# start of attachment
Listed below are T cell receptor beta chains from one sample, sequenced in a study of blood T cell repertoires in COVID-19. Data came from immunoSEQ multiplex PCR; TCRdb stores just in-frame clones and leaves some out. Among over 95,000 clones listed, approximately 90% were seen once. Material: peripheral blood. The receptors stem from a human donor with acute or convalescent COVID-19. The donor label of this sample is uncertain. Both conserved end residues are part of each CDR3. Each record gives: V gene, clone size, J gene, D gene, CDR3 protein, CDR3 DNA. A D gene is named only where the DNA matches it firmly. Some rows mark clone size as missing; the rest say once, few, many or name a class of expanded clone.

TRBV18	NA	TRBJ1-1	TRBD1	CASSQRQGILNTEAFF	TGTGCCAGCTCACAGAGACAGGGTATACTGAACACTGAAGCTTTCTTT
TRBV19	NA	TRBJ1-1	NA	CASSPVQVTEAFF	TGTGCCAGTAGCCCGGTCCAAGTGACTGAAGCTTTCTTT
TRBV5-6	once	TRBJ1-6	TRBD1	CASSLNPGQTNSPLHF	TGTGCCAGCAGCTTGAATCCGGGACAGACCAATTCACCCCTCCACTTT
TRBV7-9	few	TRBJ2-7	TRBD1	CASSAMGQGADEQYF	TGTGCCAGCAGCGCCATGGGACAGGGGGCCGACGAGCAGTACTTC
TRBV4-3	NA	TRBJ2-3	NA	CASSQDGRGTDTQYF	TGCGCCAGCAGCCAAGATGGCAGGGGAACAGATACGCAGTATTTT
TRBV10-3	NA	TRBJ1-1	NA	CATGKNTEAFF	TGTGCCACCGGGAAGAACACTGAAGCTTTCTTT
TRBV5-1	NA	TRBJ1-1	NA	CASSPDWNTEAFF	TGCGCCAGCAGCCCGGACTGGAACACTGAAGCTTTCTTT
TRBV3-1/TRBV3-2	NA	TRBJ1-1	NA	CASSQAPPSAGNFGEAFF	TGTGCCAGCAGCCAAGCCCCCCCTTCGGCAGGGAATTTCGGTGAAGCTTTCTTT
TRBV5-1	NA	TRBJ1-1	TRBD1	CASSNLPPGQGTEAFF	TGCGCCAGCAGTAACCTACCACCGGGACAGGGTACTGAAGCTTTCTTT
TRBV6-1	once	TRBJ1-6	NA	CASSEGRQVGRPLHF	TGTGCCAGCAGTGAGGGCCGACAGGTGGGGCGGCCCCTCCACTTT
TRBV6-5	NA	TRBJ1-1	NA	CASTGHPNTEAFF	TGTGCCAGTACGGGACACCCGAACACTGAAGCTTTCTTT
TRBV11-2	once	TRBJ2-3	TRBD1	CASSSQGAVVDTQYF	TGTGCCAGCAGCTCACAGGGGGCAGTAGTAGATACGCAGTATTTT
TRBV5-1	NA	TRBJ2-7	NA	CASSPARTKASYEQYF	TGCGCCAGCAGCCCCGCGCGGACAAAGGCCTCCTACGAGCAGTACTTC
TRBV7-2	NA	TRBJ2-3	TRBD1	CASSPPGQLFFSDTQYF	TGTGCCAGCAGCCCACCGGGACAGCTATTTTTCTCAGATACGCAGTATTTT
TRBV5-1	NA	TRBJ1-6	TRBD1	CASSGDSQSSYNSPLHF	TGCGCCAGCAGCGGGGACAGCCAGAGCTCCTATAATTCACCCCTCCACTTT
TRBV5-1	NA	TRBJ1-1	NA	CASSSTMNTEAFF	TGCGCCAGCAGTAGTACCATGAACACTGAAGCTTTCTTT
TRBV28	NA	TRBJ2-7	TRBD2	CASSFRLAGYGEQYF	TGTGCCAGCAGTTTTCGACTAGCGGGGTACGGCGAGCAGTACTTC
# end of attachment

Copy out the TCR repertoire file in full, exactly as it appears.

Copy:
Listed below are T cell receptor beta chains from one sample, sequenced in a study of blood T cell repertoires in COVID-19. Data came from immunoSEQ multiplex PCR; TCRdb stores just in-frame clones and leaves some out. Among over 95,000 clones listed, approximately 90% were seen once. Material: peripheral blood. The receptors stem from a human donor with acute or convalescent COVID-19. The donor label of this sample is uncertain. Both conserved end residues are part of each CDR3. Each record gives: V gene, clone size, J gene, D gene, CDR3 protein, CDR3 DNA. A D gene is named only where the DNA matches it firmly. Some rows mark clone size as missing; the rest say once, few, many or name a class of expanded clone.

TRBV18	NA	TRBJ1-1	TRBD1	CASSQRQGILNTEAFF	TGTGCCAGCTCACAGAGACAGGGTATACTGAACACTGAAGCTTTCTTT
TRBV19	NA	TRBJ1-1	NA	CASSPVQVTEAFF	TGTGCCAGTAGCCCGGTCCAAGTGACTGAAGCTTTCTTT
TRBV5-6	once	TRBJ1-6	TRBD1	CASSLNPGQTNSPLHF	TGTGCCAGCAGCTTGAATCCGGGACAGACCAATTCACCCCTCCACTTT
TRBV7-9	few	TRBJ2-7	TRBD1	CASSAMGQGADEQYF	TGTGCCAGCAGCGCCATGGGACAGGGGGCCGACGAGCAGTACTTC
TRBV4-3	NA	TRBJ2-3	NA	CASSQDGRGTDTQYF	TGCGCCAGCAGCCAAGATGGCAGGGGAACAGATACGCAGTATTTT
TRBV10-3	NA	TRBJ1-1	NA	CATGKNTEAFF	TGTGCCACCGGGAAGAACACTGAAGCTTTCTTT
TRBV5-1	NA	TRBJ1-1	NA	CASSPDWNTEAFF	TGCGCCAGCAGCCCGGACTGGAACACTGAAGCTTTCTTT
TRBV3-1/TRBV3-2	NA	TRBJ1-1	NA	CASSQAPPSAGNFGEAFF	TGTGCCAGCAGCCAAGCCCCCCCTTCGGCAGGGAATTTCGGTGAAGCTTTCTTT
TRBV5-1	NA	TRBJ1-1	TRBD1	CASSNLPPGQGTEAFF	TGCGCCAGCAGTAACCTACCACCGGGACAGGGTACTGAAGCTTTCTTT
TRBV6-1	once	TRBJ1-6	NA	CASSEGRQVGRPLHF	TGTGCCAGCAGTGAGGGCCGACAGGTGGGGCGGCCCCTCCACTTT
TRBV6-5	NA	TRBJ1-1	NA	CASTGHPNTEAFF	TGTGCCAGTACGGGACACCCGAACACTGAAGCTTTCTTT
TRBV11-2	once	TRBJ2-3	TRBD1	CASSSQGAVVDTQYF	TGTGCCAGCAGCTCACAGGGGGCAGTAGTAGATACGCAGTATTTT
TRBV5-1	NA	TRBJ2-7	NA	CASSPARTKASYEQYF	TGCGCCAGCAGCCCCGCGCGGACAAAGGCCTCCTACGAGCAGTACTTC
TRBV7-2	NA	TRBJ2-3	TRBD1	CASSPPGQLFFSDTQYF	TGTGCCAGCAGCCCACCGGGACAGCTATTTTTCTCAGATACGCAGTATTTT
TRBV5-1	NA	TRBJ1-6	TRBD1	CASSGDSQSSYNSPLHF	TGCGCCAGCAGCGGGGACAGCCAGAGCTCCTATAATTCACCCCTCCACTTT
TRBV5-1	NA	TRBJ1-1	NA	CASSSTMNTEAFF	TGCGCCAGCAGTAGTACCATGAACACTGAAGCTTTCTTT
TRBV28	NA	TRBJ2-7	TRBD2	CASSFRLAGYGEQYF	TGTGCCAGCAGTTTTCGACTAGCGGGGTACGGCGAGCAGTACTTC